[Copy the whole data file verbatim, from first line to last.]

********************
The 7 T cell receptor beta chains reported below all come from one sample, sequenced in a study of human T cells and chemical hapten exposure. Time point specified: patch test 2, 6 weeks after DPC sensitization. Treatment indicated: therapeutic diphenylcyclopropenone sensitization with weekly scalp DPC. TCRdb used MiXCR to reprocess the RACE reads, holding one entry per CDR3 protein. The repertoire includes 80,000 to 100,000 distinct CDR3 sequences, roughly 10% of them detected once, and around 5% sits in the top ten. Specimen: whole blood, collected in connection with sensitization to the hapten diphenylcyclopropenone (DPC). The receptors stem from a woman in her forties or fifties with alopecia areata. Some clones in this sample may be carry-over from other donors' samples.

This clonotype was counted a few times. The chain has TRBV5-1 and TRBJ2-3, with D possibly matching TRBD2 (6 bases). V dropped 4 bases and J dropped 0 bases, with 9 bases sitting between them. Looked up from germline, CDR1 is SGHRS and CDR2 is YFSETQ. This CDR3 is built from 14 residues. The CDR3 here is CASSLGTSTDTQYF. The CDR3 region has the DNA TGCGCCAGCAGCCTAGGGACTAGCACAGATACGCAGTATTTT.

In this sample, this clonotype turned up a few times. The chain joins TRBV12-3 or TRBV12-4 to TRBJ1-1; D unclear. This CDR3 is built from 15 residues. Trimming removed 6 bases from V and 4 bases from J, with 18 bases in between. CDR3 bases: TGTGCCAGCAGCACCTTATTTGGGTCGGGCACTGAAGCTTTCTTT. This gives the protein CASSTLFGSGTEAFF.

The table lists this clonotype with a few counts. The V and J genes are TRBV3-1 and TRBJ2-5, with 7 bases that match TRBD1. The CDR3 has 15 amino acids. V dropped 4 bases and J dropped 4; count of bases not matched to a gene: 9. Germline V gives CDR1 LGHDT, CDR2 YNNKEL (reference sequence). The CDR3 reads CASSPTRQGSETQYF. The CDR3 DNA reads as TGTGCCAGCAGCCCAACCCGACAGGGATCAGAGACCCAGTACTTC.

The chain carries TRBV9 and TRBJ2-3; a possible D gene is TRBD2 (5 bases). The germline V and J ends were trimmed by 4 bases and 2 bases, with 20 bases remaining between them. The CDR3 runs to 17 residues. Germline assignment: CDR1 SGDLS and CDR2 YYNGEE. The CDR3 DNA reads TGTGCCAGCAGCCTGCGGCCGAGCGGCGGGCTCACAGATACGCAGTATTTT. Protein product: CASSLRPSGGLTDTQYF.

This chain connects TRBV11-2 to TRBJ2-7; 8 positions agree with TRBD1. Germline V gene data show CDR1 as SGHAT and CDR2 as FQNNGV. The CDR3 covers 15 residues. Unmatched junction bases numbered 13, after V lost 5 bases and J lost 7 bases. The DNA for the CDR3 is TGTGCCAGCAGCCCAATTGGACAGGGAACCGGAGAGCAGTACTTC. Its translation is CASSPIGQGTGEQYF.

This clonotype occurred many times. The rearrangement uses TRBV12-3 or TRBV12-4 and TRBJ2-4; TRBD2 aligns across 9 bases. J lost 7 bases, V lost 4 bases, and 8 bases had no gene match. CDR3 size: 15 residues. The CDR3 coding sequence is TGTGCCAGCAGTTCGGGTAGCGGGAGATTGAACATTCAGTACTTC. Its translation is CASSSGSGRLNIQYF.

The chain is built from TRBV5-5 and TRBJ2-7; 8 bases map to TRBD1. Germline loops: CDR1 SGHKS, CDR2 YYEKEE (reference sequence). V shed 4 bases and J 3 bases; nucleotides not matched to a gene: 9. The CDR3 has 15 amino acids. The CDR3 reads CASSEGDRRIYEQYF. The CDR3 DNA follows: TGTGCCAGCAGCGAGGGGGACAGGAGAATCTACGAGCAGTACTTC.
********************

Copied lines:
The 7 T cell receptor beta chains reported below all come from one sample, sequenced in a study of human T cells and chemical hapten exposure. Time point specified: patch test 2, 6 weeks after DPC sensitization. Treatment indicated: therapeutic diphenylcyclopropenone sensitization with weekly scalp DPC. TCRdb used MiXCR to reprocess the RACE reads, holding one entry per CDR3 protein. The repertoire includes 80,000 to 100,000 distinct CDR3 sequences, roughly 10% of them detected once, and around 5% sits in the top ten. Specimen: whole blood, collected in connection with sensitization to the hapten diphenylcyclopropenone (DPC). The receptors stem from a woman in her forties or fifties with alopecia areata. Some clones in this sample may be carry-over from other donors' samples.

This clonotype was counted a few times. The chain has TRBV5-1 and TRBJ2-3, with D possibly matching TRBD2 (6 bases). V dropped 4 bases and J dropped 0 bases, with 9 bases sitting between them. Looked up from germline, CDR1 is SGHRS and CDR2 is YFSETQ. This CDR3 is built from 14 residues. The CDR3 here is CASSLGTSTDTQYF. The CDR3 region has the DNA TGCGCCAGCAGCCTAGGGACTAGCACAGATACGCAGTATTTT.

In this sample, this clonotype turned up a few times. The chain joins TRBV12-3 or TRBV12-4 to TRBJ1-1; D unclear. This CDR3 is built from 15 residues. Trimming removed 6 bases from V and 4 bases from J, with 18 bases in between. CDR3 bases: TGTGCCAGCAGCACCTTATTTGGGTCGGGCACTGAAGCTTTCTTT. This gives the protein CASSTLFGSGTEAFF.

The table lists this clonotype with a few counts. The V and J genes are TRBV3-1 and TRBJ2-5, with 7 bases that match TRBD1. The CDR3 has 15 amino acids. V dropped 4 bases and J dropped 4; count of bases not matched to a gene: 9. Germline V gives CDR1 LGHDT, CDR2 YNNKEL (reference sequence). The CDR3 reads CASSPTRQGSETQYF. The CDR3 DNA reads as TGTGCCAGCAGCCCAACCCGACAGGGATCAGAGACCCAGTACTTC.

The chain carries TRBV9 and TRBJ2-3; a possible D gene is TRBD2 (5 bases). The germline V and J ends were trimmed by 4 bases and 2 bases, with 20 bases remaining between them. The CDR3 runs to 17 residues. Germline assignment: CDR1 SGDLS and CDR2 YYNGEE. The CDR3 DNA reads TGTGCCAGCAGCCTGCGGCCGAGCGGCGGGCTCACAGATACGCAGTATTTT. Protein product: CASSLRPSGGLTDTQYF.

This chain connects TRBV11-2 to TRBJ2-7; 8 positions agree with TRBD1. Germline V gene data show CDR1 as SGHAT and CDR2 as FQNNGV. The CDR3 covers 15 residues. Unmatched junction bases numbered 13, after V lost 5 bases and J lost 7 bases. The DNA for the CDR3 is TGTGCCAGCAGCCCAATTGGACAGGGAACCGGAGAGCAGTACTTC. Its translation is CASSPIGQGTGEQYF.

This clonotype occurred many times. The rearrangement uses TRBV12-3 or TRBV12-4 and TRBJ2-4; TRBD2 aligns across 9 bases. J lost 7 bases, V lost 4 bases, and 8 bases had no gene match. CDR3 size: 15 residues. The CDR3 coding sequence is TGTGCCAGCAGTTCGGGTAGCGGGAGATTGAACATTCAGTACTTC. Its translation is CASSSGSGRLNIQYF.

The chain is built from TRBV5-5 and TRBJ2-7; 8 bases map to TRBD1. Germline loops: CDR1 SGHKS, CDR2 YYEKEE (reference sequence). V shed 4 bases and J 3 bases; nucleotides not matched to a gene: 9. The CDR3 has 15 amino acids. The CDR3 reads CASSEGDRRIYEQYF. The CDR3 DNA follows: TGTGCCAGCAGCGAGGGGGACAGGAGAATCTACGAGCAGTACTTC.